Bengaluru-based architectural, engineering and interior design firm, KGD’s recent project for the Accor group in Goa, is an example of Building Information Modelling (BIM) technology using Revit software. Prasanna Kumar V, technical head – senior associate and Sreeram Rama Chandran, design principal – Resorts & Destinations, KGD-architecture, elaborate on the changing dynamics in hotel designing By Steena Joy
Having designed many hotels in Kerala and Bengaluru, KGD’s recent project in Goa, the Accor group’s Hotel ibis Styles in Candolim has set new benchmarks in hotel architecture. Using the renowned BIM architectural tool, the hotel has been designed in the vernacular Goan style using local materials with a contemporary thrust. Laterite stones which have been extensively used in the design are a trademark found in most building structures in Goa. Speaking on the project brief and the challenges while designing the ibis Styles Goa, Prasanna Kumar V, technical head – senior associate, KGD-architecture explains, “The hotel was to be designed for 200 keys with a resort look and feel, as it was their first flagship hotel in the resort category and they wanted to add natural materials with a Goan touch to the architecture. The major challenge was a varying contour and to keep the building in a low rise format as the height of the building could not exceed 11.5m.” The architects team executed this project with a BIM approach; the virtual mock-up models developed in BIM help to get clear understanding of how the space is going to be used prior to construction.
Developing the concept with the segregation of guestrooms and restaurant, the spaces were divided into three blocks which were well integrated with landscape design. Great emphasis was given to MEP design specially the HVAC systems to ensure that operational costs were more effective which were further improvised by using the new technology IVRFW. All the services systems were modelled with architectural and structural model simulation.
Elaborating on the benefits of using this approach to design hotels, Kumar says, “BIM is an important tool which collaborates the design in the right intern of the designer and the end user or operational team. This tool not only bridges the gap between the consultant and architect and service provider but can be used for quantification too. Clash report on the service can be generated using this tool and can minimise the rework at the site.”
Hotels are increasingly using a lot of natural light to illuminate public spaces. Kumar agrees, “Yes natural light plays a very important role in the public space as it changes the mood swing of the people while we play with colours. As we all know light is life, and good lighting is very important to see the world around us. Good lighting also affects the way we feel. However, this helps to shape the quality of our life. And yes, if right lux level is tuned into the building it becomes more environment friendly and this can be achieved by keeping the warmth tone and low light intensity.”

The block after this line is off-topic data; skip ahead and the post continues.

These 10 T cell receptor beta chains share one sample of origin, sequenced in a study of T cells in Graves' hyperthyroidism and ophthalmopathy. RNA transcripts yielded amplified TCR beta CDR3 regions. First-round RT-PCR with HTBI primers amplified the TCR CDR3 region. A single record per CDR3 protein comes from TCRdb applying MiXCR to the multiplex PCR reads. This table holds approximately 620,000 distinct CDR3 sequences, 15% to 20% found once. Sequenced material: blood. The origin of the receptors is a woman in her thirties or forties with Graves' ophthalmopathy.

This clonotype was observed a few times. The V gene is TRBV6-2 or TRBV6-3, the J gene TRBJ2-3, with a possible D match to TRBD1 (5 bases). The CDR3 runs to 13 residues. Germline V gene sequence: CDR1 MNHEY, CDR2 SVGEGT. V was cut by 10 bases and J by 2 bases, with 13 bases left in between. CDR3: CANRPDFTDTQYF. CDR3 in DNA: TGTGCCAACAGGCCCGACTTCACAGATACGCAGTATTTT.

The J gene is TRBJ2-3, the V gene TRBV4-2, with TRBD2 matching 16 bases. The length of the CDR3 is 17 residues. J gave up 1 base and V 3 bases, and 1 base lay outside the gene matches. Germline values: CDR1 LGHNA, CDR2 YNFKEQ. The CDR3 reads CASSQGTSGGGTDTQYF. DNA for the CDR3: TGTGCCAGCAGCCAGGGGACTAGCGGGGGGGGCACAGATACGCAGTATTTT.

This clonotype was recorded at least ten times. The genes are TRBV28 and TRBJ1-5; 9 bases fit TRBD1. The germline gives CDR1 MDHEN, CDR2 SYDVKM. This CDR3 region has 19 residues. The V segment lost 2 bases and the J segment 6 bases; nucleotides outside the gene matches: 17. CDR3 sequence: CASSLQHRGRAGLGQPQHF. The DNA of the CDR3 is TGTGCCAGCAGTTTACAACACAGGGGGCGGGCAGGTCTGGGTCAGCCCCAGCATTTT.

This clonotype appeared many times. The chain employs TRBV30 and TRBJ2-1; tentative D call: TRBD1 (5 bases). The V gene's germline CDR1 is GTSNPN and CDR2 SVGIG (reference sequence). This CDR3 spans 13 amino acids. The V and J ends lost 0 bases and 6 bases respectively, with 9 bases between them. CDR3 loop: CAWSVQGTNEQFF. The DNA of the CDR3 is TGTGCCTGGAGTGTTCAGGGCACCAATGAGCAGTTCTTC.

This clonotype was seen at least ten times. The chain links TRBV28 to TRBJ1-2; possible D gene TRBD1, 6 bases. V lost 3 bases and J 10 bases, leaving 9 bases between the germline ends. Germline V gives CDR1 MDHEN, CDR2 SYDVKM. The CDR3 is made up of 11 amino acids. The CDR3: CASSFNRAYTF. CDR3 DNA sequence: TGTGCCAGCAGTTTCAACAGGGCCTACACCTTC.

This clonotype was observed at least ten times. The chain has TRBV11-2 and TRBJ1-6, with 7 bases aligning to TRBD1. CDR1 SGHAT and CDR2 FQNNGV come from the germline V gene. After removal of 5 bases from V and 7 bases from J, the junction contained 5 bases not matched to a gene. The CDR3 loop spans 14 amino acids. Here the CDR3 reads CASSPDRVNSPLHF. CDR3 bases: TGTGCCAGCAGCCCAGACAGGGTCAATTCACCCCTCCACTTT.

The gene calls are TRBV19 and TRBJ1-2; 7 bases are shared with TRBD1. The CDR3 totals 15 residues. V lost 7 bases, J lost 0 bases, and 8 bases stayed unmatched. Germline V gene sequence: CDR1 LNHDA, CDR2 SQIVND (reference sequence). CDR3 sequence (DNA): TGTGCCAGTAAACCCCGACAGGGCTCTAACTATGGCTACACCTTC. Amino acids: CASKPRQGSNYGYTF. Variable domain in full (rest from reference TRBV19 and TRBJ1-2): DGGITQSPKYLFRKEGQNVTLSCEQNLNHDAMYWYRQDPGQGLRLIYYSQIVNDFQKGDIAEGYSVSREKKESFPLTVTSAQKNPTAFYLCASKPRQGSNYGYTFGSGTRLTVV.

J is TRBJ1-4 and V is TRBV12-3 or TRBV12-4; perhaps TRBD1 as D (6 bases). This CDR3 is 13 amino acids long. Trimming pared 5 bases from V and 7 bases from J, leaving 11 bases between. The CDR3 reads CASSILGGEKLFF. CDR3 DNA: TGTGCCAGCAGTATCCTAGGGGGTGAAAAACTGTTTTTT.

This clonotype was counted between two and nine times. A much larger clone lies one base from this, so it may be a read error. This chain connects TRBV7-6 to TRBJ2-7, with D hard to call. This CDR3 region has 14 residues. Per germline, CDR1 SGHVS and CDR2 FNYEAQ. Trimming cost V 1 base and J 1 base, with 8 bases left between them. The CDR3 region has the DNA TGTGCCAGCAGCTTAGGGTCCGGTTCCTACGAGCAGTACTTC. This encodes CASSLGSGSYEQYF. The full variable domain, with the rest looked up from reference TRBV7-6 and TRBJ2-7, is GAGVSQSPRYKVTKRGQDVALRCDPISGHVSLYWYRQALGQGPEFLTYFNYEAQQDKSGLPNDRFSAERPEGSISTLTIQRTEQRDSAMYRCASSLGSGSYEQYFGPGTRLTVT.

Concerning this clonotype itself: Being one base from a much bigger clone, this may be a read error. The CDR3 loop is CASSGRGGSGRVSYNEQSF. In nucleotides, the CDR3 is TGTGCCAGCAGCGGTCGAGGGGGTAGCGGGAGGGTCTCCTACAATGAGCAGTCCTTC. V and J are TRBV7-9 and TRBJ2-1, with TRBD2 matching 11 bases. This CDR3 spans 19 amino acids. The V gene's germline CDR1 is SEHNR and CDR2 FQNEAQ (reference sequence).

This also helps hotels in reducing their carbon footprint. Kumar adds, “As hotels are becoming more green concerned, it is shaping us to become more environment friendly. As we design hotels of zero discharge, it helps us to keep the environment safe and also motivates us to utilise natural materials available in the particular zone.” Like the use of laterite stone in ibis Styles Goa which helped lend character to the building structure.
Speaking about the other projects, Sreeram Rama Chandran, design principal – Resorts & Destinations, KGD-architecture, informs, “We have done many projects in Kerala including Lulu Hotel – Thrissur, Dunes Hotel – Bekal, Kasargod; Flora Group’s Resort at Vythiri, Wayanad; a resort at Athirapally, and an ayurvedic resort at Kunnukura, Kochi. In Bengaluru we are in the process of completing the Amby Resort.”
With more boutique hotel brands like W coming in, India is set to see more futuristically designed hotels like the Burj in Dubai. Chandran opines, “Asia and India in particular and the subcontinent are going through a rapid growth phase and the big brands are in a hurry to build. So the big brands spurn sub-brands which means one brand has seven or eight sub-brands and sometimes the sub brand are all built within a close area. India is one of those places other than south-east Asia where you can find dense typologies of cultural blends and people-structure therefore there is an eclectic balance of local brands and also global ones. Hence there are people doing up bed-and-breakfast hotels, villa type stays and leisure categories too. It’s getting homogeneous in a slow manner.” He further adds, “In some categories, there is a context of history and character carried forward from generations behind, so here in India it gets interesting as there is plenty of scope to design and shape up heritage hotels, art deco hotels, old palaces converted into hotels. It is a time to cash in on the global-citizen factor wanting to gain a foothold in the subcontinent and do interesting work.”